Our Slow Cornwall & the Isles of Scilly is, we believe, the world’s first augmented travel guidebook on sale to the public. An augmented book, or ‘a-book’, is a printed book that has been enhanced in a standardised way with additional content that you can view or listen to while reading. This might be a guide to Slow travel, but it’s right at the cutting edge!
Below is information about how the ‘a-book’ came to be, and details of how you can access that additional content while you’re using the book.
Next generation paper
Bradt has been working on an exciting research project led by academics at the University of Surrey. The ultimate aim is to develop what the researchers are calling ‘next generation paper’ – paper with snazzy embedded electronics that trigger audio or video files to play on your phone, tablet or TV at relevant points when you are reading a book.
You could listen to the call of a bird while reading about the species or watch artisans at work while learning about regional crafts. It means digital content would seamlessly complement rather than replace the paper book.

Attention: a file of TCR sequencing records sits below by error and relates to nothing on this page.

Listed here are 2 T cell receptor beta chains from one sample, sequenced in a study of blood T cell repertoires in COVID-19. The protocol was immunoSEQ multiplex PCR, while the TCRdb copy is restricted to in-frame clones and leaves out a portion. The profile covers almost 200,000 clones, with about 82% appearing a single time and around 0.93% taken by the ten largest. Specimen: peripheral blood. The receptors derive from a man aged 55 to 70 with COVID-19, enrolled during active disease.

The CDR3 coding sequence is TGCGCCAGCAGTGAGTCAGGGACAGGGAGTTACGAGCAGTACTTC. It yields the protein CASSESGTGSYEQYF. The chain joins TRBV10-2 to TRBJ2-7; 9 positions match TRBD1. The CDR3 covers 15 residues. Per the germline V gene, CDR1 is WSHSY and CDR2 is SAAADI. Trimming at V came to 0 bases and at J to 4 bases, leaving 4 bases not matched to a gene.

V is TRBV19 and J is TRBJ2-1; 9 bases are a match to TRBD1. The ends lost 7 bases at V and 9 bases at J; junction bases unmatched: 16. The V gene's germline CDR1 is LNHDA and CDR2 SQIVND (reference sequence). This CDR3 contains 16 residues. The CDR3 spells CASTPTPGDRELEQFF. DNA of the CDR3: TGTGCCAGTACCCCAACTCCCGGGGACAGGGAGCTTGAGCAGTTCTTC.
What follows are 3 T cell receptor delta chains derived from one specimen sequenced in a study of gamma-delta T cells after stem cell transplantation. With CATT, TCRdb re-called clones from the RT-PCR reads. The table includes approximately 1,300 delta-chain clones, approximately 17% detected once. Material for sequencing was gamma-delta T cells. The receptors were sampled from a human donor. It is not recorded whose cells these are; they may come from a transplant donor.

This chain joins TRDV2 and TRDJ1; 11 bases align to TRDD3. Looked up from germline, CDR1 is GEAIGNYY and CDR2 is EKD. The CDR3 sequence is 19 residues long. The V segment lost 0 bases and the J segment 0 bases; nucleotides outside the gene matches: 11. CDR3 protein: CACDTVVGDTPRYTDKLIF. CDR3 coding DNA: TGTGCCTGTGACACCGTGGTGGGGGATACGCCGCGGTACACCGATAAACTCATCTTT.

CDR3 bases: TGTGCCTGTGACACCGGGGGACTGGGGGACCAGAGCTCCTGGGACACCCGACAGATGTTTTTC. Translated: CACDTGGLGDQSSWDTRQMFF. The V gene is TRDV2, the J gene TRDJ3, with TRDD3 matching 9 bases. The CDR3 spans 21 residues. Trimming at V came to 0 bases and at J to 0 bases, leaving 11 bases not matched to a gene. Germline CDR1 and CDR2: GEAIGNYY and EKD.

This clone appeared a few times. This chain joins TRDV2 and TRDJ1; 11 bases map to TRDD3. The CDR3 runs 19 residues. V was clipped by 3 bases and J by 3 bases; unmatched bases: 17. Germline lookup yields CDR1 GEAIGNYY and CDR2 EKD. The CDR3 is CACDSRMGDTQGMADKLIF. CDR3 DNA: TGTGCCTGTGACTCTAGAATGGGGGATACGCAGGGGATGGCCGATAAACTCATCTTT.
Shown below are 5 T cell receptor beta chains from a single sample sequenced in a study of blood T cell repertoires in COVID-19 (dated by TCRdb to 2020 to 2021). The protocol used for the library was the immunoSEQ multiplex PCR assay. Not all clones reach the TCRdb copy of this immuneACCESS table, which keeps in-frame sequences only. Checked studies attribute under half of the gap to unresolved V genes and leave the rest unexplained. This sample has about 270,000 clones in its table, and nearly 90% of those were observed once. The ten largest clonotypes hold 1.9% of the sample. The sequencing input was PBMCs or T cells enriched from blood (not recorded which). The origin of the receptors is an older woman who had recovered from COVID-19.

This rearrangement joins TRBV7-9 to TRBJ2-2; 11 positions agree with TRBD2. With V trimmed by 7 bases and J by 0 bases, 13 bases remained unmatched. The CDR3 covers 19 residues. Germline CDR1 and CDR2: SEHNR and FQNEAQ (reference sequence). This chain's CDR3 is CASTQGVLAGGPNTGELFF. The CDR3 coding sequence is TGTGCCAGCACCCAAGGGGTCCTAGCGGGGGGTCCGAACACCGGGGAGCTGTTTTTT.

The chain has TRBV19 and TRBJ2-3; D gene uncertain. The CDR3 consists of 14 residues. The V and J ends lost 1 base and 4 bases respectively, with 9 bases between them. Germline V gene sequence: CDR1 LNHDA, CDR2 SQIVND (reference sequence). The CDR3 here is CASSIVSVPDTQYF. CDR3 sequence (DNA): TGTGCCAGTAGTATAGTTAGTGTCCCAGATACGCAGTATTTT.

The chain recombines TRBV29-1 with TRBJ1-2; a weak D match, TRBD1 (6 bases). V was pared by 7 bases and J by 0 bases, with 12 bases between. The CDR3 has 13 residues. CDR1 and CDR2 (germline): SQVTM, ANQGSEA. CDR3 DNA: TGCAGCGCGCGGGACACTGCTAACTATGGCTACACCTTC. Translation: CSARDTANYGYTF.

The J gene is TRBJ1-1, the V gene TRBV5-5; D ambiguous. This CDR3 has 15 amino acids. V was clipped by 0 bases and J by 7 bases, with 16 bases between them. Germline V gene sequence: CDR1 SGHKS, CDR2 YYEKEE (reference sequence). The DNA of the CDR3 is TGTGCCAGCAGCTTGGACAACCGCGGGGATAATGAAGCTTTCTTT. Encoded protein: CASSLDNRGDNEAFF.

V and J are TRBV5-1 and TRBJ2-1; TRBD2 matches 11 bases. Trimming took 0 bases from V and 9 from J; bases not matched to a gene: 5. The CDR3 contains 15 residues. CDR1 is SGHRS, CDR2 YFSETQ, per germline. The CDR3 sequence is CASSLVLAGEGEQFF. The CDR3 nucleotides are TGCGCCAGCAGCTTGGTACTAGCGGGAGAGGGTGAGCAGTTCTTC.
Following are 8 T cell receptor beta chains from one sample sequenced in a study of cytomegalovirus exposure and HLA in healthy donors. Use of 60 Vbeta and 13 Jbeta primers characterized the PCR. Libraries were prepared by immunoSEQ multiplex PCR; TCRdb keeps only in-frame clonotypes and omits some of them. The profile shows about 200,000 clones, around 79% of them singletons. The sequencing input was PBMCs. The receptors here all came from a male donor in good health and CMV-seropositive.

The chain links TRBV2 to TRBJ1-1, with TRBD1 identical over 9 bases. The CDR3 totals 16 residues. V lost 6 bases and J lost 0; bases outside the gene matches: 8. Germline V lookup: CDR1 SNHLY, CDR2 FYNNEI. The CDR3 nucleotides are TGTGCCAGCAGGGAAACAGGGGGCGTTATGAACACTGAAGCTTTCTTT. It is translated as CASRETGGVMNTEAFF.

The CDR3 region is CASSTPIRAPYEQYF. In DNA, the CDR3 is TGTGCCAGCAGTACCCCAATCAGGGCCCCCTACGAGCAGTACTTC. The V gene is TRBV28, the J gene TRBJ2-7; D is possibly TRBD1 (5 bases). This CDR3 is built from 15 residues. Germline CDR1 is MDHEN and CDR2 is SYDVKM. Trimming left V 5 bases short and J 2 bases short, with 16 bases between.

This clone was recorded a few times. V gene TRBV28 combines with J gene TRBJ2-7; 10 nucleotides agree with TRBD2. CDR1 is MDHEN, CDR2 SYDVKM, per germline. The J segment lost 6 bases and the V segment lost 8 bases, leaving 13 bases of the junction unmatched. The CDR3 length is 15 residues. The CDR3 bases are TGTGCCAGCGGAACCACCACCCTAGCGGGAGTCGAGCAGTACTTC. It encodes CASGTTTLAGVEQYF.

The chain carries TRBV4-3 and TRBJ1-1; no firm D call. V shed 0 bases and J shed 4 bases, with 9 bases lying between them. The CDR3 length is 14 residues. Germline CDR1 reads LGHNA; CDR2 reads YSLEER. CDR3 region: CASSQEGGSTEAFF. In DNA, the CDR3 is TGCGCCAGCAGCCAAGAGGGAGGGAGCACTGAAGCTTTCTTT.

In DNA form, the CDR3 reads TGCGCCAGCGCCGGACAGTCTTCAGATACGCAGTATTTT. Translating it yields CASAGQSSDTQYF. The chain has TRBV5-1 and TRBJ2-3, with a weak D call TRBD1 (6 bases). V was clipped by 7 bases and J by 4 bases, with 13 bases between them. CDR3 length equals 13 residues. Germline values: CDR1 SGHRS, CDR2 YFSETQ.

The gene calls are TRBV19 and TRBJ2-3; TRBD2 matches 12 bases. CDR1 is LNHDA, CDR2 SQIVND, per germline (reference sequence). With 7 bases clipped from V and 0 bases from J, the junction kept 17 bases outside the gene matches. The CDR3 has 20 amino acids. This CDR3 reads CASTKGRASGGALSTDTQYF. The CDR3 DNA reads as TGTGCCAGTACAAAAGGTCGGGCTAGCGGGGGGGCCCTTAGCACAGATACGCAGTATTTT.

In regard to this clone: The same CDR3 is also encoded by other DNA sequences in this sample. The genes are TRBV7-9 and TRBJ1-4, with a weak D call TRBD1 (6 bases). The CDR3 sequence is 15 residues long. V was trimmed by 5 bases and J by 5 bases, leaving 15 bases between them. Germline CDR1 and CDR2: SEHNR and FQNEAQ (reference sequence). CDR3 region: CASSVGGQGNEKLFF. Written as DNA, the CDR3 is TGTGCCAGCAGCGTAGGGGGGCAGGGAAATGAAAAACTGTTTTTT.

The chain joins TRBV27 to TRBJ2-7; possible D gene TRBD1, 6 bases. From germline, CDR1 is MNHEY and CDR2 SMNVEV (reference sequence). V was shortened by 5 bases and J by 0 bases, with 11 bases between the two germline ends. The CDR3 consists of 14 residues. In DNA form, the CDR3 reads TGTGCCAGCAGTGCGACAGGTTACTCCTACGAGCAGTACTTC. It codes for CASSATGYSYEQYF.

Slow Cornwall & the Isles of Scilly – the ‘a-book’
The third edition of Slow Cornwall & the Isles of Scilly is an important step on the journey towards next generation paper. While travelling around the region, author Kirsty Fergusson recorded some of its sights and sounds to complement her descriptions in the text.
Icons within the book indicate where such content is available, whether that’s an audio or video recording, a photograph or a live link to a transport timetable. While the electronic paper itself isn’t yet ready, the team has developed a unique app that allows you to access this content.
Once it identifies which page you are reading, the app will let you choose what content from that page you would like to play. It’s very clever, very user-friendly and free of charge.
How can I access the additional content?
We hope this app will enhance your enjoyment of Slow Cornwall & the Isles of Scilly. But it is a work in progress – a piece of ongoing research – and so we’d love to hear your feedback (good, bad or indifferent).
Please do email any comments you might have to firstname.lastname@example.org, putting ‘Slow Cornwall feedback’ in the subject field.